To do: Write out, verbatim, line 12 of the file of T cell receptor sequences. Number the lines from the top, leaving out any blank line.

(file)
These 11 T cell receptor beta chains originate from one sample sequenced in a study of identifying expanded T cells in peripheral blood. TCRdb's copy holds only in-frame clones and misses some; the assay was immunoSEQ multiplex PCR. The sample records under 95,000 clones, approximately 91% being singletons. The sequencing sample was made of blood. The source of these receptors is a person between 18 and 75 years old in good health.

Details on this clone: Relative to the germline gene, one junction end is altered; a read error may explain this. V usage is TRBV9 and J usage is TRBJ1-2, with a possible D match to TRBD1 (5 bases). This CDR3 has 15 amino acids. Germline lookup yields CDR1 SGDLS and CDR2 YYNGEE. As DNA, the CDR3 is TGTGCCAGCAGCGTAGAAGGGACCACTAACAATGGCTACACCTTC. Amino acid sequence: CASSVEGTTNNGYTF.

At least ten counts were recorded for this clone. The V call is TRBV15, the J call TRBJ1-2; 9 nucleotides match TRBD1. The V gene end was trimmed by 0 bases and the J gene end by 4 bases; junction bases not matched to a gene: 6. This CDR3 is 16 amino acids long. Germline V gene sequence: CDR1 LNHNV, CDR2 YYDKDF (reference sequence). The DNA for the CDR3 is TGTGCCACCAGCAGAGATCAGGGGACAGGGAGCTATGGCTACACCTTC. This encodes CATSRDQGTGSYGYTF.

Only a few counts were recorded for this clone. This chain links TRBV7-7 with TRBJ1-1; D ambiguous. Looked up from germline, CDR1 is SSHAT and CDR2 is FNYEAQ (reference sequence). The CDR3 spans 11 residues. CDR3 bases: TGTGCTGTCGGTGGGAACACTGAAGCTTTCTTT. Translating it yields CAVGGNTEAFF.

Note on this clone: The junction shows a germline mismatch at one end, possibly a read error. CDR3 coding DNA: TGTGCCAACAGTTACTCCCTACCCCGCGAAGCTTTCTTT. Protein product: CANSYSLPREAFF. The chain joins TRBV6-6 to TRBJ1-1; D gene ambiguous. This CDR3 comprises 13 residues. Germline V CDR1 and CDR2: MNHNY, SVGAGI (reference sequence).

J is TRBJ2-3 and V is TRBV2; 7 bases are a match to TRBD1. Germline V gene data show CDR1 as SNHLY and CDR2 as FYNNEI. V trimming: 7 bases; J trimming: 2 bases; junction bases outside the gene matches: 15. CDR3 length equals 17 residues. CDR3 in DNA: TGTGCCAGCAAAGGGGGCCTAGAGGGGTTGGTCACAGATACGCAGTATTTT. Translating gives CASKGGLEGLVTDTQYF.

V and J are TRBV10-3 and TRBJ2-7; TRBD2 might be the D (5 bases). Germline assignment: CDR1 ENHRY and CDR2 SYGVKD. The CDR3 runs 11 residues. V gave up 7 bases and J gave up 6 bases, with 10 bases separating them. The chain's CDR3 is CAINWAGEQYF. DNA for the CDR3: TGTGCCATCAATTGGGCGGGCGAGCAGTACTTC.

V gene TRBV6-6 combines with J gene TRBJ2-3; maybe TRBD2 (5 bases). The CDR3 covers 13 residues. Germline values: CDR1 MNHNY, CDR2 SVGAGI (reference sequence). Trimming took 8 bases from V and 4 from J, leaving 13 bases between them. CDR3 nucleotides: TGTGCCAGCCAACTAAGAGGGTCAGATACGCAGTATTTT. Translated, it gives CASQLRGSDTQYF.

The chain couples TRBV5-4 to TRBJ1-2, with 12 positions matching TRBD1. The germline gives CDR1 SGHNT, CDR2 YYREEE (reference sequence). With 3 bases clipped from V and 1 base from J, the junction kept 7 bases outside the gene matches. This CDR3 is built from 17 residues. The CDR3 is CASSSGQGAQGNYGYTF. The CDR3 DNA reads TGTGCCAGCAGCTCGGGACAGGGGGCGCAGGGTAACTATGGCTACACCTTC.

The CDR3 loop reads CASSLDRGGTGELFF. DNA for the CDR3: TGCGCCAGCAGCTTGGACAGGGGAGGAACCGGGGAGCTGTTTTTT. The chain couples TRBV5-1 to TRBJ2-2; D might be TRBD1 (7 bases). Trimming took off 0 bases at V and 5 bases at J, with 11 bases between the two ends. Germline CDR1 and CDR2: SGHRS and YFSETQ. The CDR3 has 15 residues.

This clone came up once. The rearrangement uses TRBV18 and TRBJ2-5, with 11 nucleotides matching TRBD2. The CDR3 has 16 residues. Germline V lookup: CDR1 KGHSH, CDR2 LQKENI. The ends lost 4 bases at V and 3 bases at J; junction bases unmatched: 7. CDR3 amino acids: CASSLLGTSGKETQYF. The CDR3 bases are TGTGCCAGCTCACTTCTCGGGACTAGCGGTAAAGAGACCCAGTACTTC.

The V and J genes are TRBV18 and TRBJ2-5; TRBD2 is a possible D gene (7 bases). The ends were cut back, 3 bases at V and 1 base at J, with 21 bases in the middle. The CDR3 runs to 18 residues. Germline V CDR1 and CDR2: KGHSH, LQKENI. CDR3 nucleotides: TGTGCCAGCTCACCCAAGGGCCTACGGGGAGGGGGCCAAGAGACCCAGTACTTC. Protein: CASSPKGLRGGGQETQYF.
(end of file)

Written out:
The V and J genes are TRBV18 and TRBJ2-5; TRBD2 is a possible D gene (7 bases). The ends were cut back, 3 bases at V and 1 base at J, with 21 bases in the middle. The CDR3 runs to 18 residues. Germline V CDR1 and CDR2: KGHSH, LQKENI. CDR3 nucleotides: TGTGCCAGCTCACCCAAGGGCCTACGGGGAGGGGGCCAAGAGACCCAGTACTTC. Protein: CASSPKGLRGGGQETQYF.